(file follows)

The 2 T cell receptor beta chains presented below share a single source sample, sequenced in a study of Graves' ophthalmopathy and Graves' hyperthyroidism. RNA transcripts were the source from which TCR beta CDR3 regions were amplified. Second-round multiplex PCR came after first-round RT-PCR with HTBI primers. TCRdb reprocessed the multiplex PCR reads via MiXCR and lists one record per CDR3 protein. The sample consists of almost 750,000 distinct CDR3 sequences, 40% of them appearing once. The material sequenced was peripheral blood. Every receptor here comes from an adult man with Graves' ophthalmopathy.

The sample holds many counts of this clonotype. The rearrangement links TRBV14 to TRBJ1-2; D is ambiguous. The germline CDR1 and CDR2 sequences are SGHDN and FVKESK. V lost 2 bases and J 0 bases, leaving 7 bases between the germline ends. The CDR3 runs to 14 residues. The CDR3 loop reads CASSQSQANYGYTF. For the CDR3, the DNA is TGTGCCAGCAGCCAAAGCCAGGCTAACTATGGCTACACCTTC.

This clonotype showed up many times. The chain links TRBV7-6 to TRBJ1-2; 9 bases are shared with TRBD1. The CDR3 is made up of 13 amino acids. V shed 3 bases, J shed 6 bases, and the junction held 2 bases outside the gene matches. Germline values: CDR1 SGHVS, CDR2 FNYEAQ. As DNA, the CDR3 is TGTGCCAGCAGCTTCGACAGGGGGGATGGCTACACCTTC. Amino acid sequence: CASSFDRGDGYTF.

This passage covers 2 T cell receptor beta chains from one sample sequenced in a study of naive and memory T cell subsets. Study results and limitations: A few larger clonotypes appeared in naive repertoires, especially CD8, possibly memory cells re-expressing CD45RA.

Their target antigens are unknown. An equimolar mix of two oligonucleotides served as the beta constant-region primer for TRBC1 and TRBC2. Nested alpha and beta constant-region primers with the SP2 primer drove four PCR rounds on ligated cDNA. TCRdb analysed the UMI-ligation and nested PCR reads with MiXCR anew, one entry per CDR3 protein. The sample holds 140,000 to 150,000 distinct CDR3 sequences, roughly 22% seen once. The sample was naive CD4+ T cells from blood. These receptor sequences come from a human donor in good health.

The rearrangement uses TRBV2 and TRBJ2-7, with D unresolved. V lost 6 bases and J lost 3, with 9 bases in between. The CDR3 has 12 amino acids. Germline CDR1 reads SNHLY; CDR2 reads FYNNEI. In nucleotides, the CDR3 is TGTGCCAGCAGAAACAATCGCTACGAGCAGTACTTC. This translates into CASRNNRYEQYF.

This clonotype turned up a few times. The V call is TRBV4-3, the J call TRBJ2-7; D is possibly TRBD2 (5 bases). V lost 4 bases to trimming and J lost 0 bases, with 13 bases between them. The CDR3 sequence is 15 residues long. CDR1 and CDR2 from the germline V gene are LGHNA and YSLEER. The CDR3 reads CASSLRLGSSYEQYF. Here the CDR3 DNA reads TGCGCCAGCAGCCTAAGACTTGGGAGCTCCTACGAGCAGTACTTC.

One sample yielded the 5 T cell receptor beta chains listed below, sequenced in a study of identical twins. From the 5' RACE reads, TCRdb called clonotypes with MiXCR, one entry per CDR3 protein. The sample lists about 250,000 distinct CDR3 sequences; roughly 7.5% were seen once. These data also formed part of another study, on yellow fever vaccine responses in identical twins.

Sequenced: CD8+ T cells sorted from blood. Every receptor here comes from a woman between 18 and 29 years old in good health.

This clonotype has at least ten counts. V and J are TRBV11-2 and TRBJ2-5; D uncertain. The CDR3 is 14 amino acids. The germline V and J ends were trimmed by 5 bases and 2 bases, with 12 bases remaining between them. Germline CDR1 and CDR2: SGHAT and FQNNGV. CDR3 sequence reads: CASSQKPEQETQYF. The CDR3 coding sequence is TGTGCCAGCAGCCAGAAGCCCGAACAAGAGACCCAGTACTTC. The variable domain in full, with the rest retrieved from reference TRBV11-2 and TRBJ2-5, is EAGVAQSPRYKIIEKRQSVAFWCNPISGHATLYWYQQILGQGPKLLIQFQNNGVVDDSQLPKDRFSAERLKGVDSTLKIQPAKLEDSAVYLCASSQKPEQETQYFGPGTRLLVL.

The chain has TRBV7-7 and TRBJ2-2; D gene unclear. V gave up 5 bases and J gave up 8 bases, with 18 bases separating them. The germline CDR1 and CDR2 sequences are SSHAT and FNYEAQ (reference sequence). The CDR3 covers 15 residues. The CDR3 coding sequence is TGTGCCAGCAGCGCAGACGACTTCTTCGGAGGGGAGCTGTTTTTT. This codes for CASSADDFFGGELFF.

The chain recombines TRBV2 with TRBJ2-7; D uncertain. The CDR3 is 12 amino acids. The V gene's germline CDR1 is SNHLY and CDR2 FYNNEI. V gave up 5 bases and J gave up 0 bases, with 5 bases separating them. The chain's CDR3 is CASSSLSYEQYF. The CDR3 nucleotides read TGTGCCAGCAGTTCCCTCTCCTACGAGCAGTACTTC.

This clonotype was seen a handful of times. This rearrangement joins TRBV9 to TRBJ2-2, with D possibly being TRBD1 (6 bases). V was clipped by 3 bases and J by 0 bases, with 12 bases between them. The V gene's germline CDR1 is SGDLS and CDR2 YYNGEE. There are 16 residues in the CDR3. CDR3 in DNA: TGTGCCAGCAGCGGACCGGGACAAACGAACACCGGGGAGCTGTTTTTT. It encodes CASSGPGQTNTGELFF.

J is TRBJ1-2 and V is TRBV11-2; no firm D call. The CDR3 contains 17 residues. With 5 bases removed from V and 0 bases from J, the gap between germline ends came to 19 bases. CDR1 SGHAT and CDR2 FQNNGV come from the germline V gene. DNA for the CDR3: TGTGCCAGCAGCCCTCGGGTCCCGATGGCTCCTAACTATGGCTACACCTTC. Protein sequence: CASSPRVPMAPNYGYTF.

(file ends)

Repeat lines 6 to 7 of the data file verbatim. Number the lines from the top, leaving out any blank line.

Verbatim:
The rearrangement uses TRBV2 and TRBJ2-7, with D unresolved. V lost 6 bases and J lost 3, with 9 bases in between. The CDR3 has 12 amino acids. Germline CDR1 reads SNHLY; CDR2 reads FYNNEI. In nucleotides, the CDR3 is TGTGCCAGCAGAAACAATCGCTACGAGCAGTACTTC. This translates into CASRNNRYEQYF.

This clonotype turned up a few times. The V call is TRBV4-3, the J call TRBJ2-7; D is possibly TRBD2 (5 bases). V lost 4 bases to trimming and J lost 0 bases, with 13 bases between them. The CDR3 sequence is 15 residues long. CDR1 and CDR2 from the germline V gene are LGHNA and YSLEER. The CDR3 reads CASSLRLGSSYEQYF. Here the CDR3 DNA reads TGCGCCAGCAGCCTAAGACTTGGGAGCTCCTACGAGCAGTACTTC.